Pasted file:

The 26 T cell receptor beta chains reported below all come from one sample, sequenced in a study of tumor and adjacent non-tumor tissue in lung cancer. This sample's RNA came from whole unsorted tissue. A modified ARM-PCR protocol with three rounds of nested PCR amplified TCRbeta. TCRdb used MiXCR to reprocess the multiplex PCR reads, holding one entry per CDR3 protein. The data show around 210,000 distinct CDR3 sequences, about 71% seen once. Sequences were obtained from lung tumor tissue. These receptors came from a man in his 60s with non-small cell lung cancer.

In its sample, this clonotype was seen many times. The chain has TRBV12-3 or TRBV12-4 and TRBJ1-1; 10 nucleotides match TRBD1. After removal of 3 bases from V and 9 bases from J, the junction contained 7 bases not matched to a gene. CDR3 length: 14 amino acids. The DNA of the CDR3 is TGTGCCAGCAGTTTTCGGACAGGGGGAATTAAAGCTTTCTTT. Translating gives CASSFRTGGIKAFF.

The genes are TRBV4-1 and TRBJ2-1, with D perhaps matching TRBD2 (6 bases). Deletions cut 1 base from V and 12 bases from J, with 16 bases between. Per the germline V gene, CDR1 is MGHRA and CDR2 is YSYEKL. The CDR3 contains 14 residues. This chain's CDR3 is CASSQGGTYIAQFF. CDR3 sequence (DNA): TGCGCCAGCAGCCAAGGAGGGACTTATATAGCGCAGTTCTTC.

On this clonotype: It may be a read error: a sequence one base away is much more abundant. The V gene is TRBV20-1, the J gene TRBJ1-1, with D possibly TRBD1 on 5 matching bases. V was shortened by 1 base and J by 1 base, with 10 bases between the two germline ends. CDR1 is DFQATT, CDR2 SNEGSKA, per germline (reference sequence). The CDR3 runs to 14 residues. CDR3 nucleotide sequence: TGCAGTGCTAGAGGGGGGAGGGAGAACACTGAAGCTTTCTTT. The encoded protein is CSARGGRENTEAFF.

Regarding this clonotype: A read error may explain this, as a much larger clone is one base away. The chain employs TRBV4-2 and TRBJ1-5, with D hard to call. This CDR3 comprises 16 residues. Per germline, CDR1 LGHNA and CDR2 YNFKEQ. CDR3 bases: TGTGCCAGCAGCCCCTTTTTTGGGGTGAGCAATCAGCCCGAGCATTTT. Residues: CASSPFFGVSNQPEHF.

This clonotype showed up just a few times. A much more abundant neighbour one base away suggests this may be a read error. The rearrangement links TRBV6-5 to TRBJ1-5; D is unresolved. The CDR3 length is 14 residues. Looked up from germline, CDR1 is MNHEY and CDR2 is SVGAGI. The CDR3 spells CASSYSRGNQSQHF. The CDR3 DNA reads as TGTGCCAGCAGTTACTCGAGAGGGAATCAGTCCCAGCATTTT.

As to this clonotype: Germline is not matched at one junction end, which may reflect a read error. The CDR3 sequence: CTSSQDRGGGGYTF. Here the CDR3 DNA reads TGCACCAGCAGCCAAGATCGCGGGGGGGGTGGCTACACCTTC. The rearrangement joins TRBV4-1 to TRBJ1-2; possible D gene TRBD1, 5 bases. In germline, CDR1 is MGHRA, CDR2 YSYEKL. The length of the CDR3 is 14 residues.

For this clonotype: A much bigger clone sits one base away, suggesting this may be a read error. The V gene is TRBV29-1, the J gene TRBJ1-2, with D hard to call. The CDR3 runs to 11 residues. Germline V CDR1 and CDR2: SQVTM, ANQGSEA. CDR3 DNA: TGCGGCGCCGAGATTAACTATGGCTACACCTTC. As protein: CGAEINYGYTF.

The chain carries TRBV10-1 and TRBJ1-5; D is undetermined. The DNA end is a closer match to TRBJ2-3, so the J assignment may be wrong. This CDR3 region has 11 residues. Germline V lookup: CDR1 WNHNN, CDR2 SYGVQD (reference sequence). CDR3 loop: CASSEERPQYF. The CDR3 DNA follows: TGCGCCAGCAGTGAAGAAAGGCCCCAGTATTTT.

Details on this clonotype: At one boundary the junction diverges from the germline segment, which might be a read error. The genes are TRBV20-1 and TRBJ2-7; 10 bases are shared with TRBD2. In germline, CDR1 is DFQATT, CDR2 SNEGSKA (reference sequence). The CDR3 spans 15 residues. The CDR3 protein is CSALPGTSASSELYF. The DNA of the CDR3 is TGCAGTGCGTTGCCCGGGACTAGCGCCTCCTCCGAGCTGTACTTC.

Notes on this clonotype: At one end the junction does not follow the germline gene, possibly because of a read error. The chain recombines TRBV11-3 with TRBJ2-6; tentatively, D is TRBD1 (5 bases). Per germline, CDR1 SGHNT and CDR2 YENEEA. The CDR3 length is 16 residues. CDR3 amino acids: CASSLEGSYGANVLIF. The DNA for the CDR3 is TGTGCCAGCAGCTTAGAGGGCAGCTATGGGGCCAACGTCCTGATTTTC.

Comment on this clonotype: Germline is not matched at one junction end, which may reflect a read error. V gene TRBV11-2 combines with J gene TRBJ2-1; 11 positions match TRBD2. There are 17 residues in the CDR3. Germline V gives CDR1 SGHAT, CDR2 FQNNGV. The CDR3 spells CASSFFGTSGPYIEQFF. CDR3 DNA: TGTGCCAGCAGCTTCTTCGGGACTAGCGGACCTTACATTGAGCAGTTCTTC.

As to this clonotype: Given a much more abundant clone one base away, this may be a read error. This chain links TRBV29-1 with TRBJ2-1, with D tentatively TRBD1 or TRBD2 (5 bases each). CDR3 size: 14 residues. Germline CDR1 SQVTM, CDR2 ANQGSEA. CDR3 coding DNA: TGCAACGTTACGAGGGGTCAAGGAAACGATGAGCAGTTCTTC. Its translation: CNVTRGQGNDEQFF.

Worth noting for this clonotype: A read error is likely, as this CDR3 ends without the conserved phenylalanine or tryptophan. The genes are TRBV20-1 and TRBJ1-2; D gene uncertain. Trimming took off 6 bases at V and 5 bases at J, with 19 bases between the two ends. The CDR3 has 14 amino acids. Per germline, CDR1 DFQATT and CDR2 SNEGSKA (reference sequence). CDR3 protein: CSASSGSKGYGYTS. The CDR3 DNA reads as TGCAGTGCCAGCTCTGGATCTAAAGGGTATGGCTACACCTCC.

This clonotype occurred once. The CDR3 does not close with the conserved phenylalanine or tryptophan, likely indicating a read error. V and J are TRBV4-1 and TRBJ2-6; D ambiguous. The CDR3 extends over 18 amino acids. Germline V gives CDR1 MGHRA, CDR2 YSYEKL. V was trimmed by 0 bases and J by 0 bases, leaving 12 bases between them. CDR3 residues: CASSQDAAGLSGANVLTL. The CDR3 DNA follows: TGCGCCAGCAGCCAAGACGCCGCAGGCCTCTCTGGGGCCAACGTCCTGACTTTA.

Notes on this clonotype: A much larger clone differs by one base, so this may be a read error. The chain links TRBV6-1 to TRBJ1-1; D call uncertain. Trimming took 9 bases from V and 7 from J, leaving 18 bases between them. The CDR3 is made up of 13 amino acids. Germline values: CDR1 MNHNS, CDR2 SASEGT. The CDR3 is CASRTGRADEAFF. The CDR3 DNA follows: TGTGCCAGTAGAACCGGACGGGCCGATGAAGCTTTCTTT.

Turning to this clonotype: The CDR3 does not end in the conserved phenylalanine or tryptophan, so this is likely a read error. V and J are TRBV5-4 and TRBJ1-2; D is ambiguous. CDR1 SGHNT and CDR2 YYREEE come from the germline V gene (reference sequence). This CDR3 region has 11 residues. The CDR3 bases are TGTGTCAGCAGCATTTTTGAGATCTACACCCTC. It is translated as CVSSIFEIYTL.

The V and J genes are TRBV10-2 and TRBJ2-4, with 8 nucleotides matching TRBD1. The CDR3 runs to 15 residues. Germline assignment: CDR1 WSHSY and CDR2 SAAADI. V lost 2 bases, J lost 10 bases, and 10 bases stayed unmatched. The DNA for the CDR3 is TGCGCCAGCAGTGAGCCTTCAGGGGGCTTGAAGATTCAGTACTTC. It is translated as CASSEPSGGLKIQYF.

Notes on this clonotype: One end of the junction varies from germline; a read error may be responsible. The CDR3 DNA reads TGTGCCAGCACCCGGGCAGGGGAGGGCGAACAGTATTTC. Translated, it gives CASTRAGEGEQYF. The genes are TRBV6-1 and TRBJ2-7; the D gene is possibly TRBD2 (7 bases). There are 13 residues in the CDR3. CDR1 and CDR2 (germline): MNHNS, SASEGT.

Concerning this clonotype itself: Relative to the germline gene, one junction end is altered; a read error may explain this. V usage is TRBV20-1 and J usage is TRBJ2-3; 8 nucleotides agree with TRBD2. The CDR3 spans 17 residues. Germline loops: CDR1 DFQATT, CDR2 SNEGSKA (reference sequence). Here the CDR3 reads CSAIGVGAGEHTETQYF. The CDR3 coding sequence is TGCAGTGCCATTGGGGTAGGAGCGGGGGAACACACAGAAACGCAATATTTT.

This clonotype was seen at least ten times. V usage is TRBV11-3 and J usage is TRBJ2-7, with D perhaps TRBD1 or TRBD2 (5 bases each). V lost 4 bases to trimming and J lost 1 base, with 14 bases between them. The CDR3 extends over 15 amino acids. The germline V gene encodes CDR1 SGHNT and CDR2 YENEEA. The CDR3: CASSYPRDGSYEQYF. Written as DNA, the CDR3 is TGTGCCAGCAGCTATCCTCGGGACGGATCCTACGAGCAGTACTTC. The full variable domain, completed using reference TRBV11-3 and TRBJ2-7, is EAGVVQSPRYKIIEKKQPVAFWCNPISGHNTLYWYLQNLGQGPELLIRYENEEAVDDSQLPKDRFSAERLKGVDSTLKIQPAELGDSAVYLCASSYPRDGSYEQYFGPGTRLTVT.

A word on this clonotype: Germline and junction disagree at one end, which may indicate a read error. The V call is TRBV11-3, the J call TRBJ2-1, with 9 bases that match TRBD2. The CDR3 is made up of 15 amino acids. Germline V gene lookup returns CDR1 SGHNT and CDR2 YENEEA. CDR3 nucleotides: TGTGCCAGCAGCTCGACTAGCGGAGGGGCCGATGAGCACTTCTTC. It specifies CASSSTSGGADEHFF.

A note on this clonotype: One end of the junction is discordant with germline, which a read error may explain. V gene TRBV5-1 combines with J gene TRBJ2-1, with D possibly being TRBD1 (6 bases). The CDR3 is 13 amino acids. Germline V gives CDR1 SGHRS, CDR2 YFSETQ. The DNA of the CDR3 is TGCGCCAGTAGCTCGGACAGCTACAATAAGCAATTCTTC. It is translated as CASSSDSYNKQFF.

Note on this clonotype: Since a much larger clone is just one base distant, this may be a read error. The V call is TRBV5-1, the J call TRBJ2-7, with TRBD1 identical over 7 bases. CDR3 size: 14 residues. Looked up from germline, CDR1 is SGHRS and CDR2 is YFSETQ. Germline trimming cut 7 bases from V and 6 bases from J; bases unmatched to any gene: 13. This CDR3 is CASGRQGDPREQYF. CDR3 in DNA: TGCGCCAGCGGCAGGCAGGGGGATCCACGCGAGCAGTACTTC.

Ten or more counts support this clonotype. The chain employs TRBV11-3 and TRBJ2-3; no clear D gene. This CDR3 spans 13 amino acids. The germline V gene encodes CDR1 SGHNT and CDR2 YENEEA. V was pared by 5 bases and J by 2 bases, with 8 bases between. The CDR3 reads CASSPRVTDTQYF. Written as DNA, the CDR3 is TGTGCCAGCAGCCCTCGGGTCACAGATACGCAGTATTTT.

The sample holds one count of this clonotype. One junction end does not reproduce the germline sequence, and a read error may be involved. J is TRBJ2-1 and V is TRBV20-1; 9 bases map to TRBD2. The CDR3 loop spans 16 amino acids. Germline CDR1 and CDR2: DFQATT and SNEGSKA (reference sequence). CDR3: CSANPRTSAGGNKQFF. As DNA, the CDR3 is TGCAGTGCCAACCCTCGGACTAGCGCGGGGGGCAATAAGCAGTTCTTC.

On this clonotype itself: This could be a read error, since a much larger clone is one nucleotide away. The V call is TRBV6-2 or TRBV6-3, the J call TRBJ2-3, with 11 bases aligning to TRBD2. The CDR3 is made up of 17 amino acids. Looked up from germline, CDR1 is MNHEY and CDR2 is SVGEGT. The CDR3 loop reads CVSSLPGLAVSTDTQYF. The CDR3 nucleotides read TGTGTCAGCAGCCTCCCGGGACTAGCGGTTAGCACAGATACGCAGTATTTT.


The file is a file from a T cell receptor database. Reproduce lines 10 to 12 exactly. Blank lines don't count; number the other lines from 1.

Details on this clonotype: At one boundary the junction diverges from the germline segment, which might be a read error. The genes are TRBV20-1 and TRBJ2-7; 10 bases are shared with TRBD2. In germline, CDR1 is DFQATT, CDR2 SNEGSKA (reference sequence). The CDR3 spans 15 residues. The CDR3 protein is CSALPGTSASSELYF. The DNA of the CDR3 is TGCAGTGCGTTGCCCGGGACTAGCGCCTCCTCCGAGCTGTACTTC.

Notes on this clonotype: At one end the junction does not follow the germline gene, possibly because of a read error. The chain recombines TRBV11-3 with TRBJ2-6; tentatively, D is TRBD1 (5 bases). Per germline, CDR1 SGHNT and CDR2 YENEEA. The CDR3 length is 16 residues. CDR3 amino acids: CASSLEGSYGANVLIF. The DNA for the CDR3 is TGTGCCAGCAGCTTAGAGGGCAGCTATGGGGCCAACGTCCTGATTTTC.

Comment on this clonotype: Germline is not matched at one junction end, which may reflect a read error. V gene TRBV11-2 combines with J gene TRBJ2-1; 11 positions match TRBD2. There are 17 residues in the CDR3. Germline V gives CDR1 SGHAT, CDR2 FQNNGV. The CDR3 spells CASSFFGTSGPYIEQFF. CDR3 DNA: TGTGCCAGCAGCTTCTTCGGGACTAGCGGACCTTACATTGAGCAGTTCTTC.